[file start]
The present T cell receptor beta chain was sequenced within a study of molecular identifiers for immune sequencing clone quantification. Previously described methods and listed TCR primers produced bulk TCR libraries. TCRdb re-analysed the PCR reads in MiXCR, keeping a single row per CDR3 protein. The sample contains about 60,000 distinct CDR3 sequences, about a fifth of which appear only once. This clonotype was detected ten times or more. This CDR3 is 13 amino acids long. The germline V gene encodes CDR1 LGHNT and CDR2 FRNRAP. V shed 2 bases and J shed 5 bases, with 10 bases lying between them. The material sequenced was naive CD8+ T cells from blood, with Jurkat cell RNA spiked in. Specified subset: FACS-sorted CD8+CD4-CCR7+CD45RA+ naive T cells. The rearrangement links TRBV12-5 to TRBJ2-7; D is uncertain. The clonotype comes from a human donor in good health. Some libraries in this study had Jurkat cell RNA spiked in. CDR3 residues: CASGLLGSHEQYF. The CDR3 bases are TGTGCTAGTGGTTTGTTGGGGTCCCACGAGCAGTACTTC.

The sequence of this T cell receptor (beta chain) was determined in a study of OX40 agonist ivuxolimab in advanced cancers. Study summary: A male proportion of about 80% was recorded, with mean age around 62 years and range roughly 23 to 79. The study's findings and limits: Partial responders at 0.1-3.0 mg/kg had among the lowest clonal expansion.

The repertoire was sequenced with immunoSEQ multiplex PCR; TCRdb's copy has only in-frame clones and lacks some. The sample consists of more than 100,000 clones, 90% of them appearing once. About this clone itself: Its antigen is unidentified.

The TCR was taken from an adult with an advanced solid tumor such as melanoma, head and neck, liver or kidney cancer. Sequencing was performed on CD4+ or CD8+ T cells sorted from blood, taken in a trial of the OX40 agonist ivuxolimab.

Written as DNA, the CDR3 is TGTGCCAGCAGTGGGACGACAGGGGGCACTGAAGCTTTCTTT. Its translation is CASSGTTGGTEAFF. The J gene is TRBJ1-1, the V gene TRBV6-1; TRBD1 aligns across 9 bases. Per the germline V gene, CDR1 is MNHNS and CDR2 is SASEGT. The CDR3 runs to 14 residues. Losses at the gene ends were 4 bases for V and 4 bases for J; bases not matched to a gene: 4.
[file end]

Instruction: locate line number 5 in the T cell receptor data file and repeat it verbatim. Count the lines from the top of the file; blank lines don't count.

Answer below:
Written as DNA, the CDR3 is TGTGCCAGCAGTGGGACGACAGGGGGCACTGAAGCTTTCTTT. Its translation is CASSGTTGGTEAFF. The J gene is TRBJ1-1, the V gene TRBV6-1; TRBD1 aligns across 9 bases. Per the germline V gene, CDR1 is MNHNS and CDR2 is SASEGT. The CDR3 runs to 14 residues. Losses at the gene ends were 4 bases for V and 4 bases for J; bases not matched to a gene: 4.